Pterocarpus santalinus

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                      Pterocarpus santalinus Linn. f. 

Nomenclature and Taxonomy

Pterocarpus santalinus is commonly known as Almug, Red sandalwood, and Saunderswood in English [1] while it is locally called Rakta chandan in Nepali [2]. It belongs to family Fabaceae and is provided with synonym Lingoum santalinum (L.f.) Kuntze [3]

Plant Description

Pterocarpus santalinus is a small to medium sized deciduous tree; with extremely hard, dark purple heartwood of bitter flavour. Bark is blackish brown, deeply cleft into rectangular plates by deep vertical and horizontal cracks. Branchlets are drooping and hariless. Leaves are trifoilate, 10 - 18 cm with rachis swollen at base. Leaflets are braodly egg-shaped or orbicular, with round or slightly heart-shaped base, with round or deeply notched apex. Flowers are bisexual, stalked in auxiliary simple or sparingly branched racemes, yellow, about 2 cm long, fragrant. Fruit pods are unequally orbicular, flat about 5×4.5 cm including the wing, and gradually narrow into a short tip about 1-cm long. Seed is one or rarely 2, more or less kidney shaped, 1 - 1,5 cm long, smooth, reddish brown. [4]

Ecology and Distribution

Pterocarpus santalinus is distributed throughout the tropics especially in India, China, Sri Lanka, and Taiwan. It thrives well between 300 - 800 m and grows on hilly terrain and slopes with very shallow to shallow brown, sandy loam or bouldery soils of friable nature. In Nepal, its natural distribution is reported from Kaski district. [4]

Conservation Status

Pterocarpus santalinus has been overexploited in the past for various purposes in cluding timber, dyeing, and medicine. However, its international trade is now monitored through a CITES Appendix II listing and plantation are being established. Also, it is enlisted in Endangered B1+2de ver 2.3 red list category & criteria by the IUCN red list of threatened species verion 2014.3. [1]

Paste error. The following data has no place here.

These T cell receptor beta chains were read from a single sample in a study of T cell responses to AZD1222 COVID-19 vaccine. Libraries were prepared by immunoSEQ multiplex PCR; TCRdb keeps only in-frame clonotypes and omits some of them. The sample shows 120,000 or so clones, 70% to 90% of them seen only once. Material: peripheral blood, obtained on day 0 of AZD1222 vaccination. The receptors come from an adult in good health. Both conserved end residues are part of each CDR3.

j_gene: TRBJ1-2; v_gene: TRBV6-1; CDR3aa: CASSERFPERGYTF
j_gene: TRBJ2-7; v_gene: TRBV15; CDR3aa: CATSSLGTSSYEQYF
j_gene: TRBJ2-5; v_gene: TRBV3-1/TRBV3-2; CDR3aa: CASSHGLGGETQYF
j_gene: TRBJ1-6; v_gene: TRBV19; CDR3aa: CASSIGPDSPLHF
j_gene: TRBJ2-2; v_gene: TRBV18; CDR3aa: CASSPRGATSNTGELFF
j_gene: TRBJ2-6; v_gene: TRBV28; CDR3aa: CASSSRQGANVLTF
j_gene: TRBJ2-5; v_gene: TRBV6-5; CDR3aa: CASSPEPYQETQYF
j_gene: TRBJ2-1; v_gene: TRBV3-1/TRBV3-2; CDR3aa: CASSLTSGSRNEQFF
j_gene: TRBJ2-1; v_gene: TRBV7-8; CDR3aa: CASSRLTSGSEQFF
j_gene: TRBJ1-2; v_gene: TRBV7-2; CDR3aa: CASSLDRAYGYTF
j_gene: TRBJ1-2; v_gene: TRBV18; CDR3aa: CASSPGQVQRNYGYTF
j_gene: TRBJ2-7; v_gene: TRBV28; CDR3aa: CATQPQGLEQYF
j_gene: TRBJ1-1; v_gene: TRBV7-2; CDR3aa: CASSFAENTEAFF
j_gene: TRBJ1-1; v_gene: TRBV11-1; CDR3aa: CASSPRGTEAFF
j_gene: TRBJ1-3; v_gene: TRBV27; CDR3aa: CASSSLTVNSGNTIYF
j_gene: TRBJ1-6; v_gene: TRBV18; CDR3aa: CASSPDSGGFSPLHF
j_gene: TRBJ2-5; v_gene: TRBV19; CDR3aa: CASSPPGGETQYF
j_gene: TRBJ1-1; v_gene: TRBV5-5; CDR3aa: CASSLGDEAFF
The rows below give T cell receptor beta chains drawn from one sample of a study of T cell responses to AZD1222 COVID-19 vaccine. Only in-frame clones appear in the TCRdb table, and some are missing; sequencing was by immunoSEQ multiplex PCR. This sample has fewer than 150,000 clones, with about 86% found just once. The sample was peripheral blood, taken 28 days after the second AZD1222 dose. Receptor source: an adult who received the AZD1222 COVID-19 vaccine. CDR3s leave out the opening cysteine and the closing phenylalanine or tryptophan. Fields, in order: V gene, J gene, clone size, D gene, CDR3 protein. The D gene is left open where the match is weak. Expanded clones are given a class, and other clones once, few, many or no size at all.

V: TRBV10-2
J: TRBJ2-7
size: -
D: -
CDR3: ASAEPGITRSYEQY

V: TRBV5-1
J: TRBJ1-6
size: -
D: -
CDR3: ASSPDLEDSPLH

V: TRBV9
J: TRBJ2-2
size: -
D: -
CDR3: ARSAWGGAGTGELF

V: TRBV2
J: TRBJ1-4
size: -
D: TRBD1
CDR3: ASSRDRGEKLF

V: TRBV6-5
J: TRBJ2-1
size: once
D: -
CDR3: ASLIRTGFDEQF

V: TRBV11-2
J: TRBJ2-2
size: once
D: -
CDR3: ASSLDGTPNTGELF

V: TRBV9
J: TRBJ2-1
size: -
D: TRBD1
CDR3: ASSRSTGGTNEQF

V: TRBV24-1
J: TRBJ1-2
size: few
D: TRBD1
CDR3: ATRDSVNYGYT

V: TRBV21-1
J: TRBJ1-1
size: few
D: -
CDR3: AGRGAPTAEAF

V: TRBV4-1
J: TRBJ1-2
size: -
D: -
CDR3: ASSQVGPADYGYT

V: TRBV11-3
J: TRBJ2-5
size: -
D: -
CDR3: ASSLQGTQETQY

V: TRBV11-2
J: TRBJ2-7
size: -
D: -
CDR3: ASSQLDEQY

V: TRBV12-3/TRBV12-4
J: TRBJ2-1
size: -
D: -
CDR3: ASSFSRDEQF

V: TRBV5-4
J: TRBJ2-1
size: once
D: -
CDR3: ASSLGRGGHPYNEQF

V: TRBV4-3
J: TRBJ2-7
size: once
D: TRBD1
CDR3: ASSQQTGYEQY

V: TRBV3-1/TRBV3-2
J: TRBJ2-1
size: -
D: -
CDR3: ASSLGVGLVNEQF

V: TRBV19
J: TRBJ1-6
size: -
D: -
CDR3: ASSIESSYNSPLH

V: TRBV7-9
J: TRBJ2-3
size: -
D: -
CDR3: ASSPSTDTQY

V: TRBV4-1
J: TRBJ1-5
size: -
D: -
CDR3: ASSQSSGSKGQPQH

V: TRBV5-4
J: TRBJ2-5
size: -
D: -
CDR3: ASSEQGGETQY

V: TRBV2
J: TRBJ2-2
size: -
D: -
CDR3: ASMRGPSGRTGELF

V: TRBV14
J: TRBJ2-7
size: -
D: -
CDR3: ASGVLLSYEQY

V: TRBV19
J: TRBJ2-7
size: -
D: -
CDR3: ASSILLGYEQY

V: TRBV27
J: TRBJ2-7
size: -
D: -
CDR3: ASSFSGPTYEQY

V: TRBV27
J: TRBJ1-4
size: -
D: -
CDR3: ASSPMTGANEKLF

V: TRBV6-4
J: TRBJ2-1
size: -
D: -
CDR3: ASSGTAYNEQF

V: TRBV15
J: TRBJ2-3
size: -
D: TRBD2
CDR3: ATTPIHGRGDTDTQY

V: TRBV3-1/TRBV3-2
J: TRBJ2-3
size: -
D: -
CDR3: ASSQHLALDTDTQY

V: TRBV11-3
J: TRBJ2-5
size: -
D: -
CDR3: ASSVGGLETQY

Economic Value

Pterocarpus santalinus is exploited for timber, the extraction of dye, medicine, and cosmetics. [1] Its wood bark is source of tannin. The hard wood is used for carpentry and for fence posts. [5] Its heartwood, fruits and bark are employed as medicine. [4]

Phytochemistry and Pharmacology

The heartwood of Pterocarpus santalinus is bitter, sweet, acrid, cooling, constipating, depurative, haemostatic, antiinflammatory, opthalmic, diaphoretic, anthelmintic, aphrodisiac, alexiteric, and tonic. So its used in cephalalgia, odontalgia, hemicrania, vomiting, diarrhoea, dysentery, skin diseases, leprosy, ulcers, haemoptysis, fever, general debility, and metal aberrations. Fruits are astringent and tonic, and are useful in chronic dusentery and urethrorrhagia. [2] Its heatwood is rubbed with water, honey, ghee, and oil, applied as collyrium to alleviate defects of vision. It is also used in bone fracture, spider poisoning, scorpion-sting, and hiccough. [4]

Diseases and Pathogens

References

  1. 1.0 1.1 1.2 CAMP Workshops on Medicinal Plants, India (January 1997) (1998). Pterocarpus santalinus. The IUCN Red List of Threatened Species. Version 2014.3. <www.iucnredlist.org>. Downloaded on 24 April 2015.
  2. 2.0 2.1 Baral, S. R. & Kurmi, P. P. (2006). A Compendium of Medicinal Plants in Nepal. Kathmandu, Nepal: Mass Printing Press. pp. 290
  3. The Plant List A working list of all plant species. (2015). Pterocarpus santalinus. Retrieved from http://www.theplantlist.org/tpl/record/ild-32307 on April 24, 2015.
  4. 4.0 4.1 4.2 4.3 Arunkumara, K. K. I. U., Walpola, B. C., Subasinghe, S. & Yoon, M. H. (2011). Pterocarpus santalinus Linn. f. (rath handun): A Review of Its Botany, uses, Phytochemistry and Pharmacology. Journal of the Korean Society for Applied Biological Chemistry, 54(4), 495-500
  5. Ecocrop. (2015). Pterocarpus santalinus. Retrieved from http://ecocrop.fao.org/ecocrop/srv/en/cropView?id=9049 on April 24, 2015.